Supreme Court and still refuse to issue marriage licenses to same-sex
couples.

Now, as you might imagine, complete disarray followed with judges in some
counties following the federal court`s order and issuing the licenses while
others refused licenses to same-sex couples and some just shut down the
entire marriage license operation altogether.

But today, another ruling which might provide some clarity to local judges
who aren`t sure what to do. Earlier today a federal judge ruled that
officials in Mobile should go ahead and let same-sex couples get married,
basically telling them to stop ignoring her original ruling from a few
weeks ago when she declared, in so uncertain terms that Alabama`s ban on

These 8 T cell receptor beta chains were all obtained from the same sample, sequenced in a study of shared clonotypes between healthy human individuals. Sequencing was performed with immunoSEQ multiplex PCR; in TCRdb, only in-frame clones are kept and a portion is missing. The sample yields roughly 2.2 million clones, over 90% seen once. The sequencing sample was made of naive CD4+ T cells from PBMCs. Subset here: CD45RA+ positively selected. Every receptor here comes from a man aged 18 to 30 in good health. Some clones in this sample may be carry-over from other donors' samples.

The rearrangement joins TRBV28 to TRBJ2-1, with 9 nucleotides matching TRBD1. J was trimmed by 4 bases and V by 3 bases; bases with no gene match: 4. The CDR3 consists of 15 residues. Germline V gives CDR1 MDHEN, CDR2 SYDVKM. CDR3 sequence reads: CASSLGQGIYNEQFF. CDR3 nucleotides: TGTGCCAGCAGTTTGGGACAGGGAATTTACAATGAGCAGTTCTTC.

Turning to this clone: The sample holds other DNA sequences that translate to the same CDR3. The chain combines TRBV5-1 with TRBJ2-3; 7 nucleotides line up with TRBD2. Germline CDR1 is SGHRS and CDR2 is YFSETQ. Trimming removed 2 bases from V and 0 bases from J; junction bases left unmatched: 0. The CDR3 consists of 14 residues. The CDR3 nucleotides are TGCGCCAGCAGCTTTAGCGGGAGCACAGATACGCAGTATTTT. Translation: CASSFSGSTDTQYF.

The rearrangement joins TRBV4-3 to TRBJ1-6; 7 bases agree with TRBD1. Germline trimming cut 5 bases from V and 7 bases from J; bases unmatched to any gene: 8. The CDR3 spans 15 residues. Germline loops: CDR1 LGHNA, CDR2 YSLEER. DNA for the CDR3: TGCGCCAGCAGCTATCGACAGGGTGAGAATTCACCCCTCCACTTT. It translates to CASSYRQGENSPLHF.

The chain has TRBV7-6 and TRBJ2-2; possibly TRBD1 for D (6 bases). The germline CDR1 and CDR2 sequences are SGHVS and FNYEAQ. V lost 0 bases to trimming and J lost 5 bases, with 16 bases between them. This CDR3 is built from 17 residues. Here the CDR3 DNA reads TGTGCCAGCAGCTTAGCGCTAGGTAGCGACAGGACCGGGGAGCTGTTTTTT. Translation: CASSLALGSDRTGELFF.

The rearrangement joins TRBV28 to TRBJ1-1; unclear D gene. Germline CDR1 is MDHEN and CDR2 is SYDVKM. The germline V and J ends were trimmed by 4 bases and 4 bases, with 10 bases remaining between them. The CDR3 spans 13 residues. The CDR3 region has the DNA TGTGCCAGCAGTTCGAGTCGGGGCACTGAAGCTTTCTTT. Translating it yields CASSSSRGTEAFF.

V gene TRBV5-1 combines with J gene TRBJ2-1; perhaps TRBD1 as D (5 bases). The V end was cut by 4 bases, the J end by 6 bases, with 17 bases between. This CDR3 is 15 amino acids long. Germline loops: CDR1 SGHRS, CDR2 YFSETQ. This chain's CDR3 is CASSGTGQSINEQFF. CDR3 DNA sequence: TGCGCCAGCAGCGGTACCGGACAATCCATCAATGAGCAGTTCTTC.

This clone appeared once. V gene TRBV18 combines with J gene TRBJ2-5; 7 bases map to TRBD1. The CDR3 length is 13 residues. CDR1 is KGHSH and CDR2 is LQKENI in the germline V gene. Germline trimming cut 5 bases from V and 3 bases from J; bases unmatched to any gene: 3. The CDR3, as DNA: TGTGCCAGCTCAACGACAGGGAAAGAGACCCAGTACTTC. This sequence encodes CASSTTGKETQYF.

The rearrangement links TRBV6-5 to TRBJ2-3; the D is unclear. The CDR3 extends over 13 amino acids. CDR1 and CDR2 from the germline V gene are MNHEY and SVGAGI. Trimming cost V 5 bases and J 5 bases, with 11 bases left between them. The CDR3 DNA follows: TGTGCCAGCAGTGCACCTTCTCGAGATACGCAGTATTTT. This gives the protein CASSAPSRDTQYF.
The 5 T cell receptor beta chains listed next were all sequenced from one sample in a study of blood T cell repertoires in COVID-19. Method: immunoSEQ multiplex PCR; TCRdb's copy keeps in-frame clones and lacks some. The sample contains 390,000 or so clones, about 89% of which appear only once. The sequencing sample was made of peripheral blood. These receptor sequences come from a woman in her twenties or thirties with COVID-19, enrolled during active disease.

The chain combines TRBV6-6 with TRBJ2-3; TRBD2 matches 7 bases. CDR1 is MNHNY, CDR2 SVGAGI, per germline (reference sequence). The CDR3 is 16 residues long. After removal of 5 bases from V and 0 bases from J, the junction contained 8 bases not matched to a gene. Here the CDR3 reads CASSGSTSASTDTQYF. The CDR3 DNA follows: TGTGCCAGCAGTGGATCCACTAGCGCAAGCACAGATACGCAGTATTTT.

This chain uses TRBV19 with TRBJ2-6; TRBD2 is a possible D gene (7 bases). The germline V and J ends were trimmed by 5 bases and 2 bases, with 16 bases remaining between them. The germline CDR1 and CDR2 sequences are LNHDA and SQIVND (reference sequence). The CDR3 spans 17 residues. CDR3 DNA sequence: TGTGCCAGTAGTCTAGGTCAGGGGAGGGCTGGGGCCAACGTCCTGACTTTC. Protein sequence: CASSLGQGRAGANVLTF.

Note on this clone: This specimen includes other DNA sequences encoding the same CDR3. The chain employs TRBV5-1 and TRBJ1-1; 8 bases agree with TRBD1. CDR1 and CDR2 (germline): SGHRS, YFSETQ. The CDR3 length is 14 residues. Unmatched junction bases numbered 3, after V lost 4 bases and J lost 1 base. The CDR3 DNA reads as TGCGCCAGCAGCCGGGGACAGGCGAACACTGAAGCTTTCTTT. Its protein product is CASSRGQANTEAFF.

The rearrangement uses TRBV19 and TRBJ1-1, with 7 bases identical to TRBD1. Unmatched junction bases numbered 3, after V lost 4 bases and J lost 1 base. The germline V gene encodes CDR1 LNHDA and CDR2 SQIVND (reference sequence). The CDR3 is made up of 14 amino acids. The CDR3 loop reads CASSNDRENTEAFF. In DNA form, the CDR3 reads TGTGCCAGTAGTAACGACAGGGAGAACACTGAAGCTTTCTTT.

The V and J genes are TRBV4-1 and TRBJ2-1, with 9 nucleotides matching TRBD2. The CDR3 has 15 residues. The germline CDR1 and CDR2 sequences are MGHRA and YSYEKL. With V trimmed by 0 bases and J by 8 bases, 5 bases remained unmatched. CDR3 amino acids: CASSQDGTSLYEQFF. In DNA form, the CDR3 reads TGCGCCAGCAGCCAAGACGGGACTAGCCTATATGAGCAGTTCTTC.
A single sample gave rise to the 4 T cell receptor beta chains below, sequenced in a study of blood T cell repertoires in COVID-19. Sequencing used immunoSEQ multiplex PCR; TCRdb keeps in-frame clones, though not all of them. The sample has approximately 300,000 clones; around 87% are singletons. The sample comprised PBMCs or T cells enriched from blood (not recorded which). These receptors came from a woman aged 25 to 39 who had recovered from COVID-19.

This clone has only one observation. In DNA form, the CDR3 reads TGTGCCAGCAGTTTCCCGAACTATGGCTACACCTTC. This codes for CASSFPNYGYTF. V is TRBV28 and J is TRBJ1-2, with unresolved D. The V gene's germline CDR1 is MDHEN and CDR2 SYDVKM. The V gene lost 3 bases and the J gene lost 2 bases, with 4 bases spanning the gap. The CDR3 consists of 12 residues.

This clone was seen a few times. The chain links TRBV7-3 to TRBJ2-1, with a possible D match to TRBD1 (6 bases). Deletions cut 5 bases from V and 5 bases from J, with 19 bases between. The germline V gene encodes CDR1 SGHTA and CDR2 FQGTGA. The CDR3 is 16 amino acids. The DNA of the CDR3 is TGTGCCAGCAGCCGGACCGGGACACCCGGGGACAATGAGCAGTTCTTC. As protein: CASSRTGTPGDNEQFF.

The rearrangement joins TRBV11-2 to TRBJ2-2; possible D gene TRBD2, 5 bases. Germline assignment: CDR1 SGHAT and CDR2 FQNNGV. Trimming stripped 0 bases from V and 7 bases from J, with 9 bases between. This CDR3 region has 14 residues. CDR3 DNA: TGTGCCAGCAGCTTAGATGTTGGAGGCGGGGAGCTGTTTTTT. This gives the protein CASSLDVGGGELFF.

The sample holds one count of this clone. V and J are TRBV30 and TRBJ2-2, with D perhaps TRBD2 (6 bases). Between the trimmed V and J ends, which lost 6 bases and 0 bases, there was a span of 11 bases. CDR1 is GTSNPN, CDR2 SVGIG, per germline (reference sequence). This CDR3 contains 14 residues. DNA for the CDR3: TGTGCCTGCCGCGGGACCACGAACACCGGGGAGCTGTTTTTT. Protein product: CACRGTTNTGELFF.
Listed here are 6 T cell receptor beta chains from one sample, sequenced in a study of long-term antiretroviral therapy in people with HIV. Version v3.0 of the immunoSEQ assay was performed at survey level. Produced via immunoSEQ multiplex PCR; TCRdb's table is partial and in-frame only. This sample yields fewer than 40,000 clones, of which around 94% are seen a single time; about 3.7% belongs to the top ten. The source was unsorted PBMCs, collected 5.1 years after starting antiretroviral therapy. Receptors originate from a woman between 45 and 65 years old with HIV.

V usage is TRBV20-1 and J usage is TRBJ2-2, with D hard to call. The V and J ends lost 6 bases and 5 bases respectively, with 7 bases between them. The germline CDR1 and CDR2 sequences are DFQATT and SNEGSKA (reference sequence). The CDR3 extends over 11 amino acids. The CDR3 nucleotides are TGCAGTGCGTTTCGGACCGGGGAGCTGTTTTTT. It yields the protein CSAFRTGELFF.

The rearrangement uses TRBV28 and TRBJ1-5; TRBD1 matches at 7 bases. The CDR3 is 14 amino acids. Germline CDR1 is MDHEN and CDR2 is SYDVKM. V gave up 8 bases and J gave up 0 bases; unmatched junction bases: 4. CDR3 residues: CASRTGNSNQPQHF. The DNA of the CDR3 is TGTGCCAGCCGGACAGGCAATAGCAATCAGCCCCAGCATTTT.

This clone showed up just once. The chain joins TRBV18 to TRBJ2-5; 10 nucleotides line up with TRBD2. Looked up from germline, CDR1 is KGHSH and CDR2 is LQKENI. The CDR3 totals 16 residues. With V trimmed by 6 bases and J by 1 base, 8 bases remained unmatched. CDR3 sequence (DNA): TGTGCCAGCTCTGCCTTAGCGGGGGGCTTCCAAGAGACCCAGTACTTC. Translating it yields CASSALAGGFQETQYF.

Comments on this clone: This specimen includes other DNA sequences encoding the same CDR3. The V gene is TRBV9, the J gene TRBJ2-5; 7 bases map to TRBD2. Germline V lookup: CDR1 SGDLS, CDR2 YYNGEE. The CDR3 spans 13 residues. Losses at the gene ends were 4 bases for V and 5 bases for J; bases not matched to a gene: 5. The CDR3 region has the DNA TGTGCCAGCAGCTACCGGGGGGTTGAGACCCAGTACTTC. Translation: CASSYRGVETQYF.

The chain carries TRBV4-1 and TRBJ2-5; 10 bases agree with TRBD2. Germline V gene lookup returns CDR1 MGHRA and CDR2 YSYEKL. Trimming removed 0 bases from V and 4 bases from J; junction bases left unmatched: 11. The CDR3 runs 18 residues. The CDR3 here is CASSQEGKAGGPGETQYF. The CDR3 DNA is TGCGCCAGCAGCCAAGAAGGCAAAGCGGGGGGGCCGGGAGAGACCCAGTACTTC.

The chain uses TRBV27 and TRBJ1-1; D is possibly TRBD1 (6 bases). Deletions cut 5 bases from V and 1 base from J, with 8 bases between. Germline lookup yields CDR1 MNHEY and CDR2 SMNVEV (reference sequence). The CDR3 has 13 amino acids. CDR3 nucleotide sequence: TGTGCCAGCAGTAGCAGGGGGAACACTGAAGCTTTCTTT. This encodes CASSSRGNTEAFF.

same-sex marriage was unconstitutional.

Today`s ruling was part of a lawsuit intended to clear things up between
the conflicting federal and state rulings. And in some ways, what is most
remarkable about this fight in Alabama right now, this constitutional
crisis, is that it hasn`t happening earlier. I mean, in state after state
after state opponents of same-sex marriage have basically waved the white
flag of surrender, which is partly a sign of the evolution in public
opinion on this matter.

As recently as 2003, according to Pew Research, just 33 percent of the
country supported same-sex marriage. Ten years later, half of the country
favored same-sex marriage. And that was the year that Jason Collins became
the first active male player in any of the big four American pro sports
leagues to come out as gay.

Writing at the time, quote, "I`m glad I`m coming out in 2013 rather than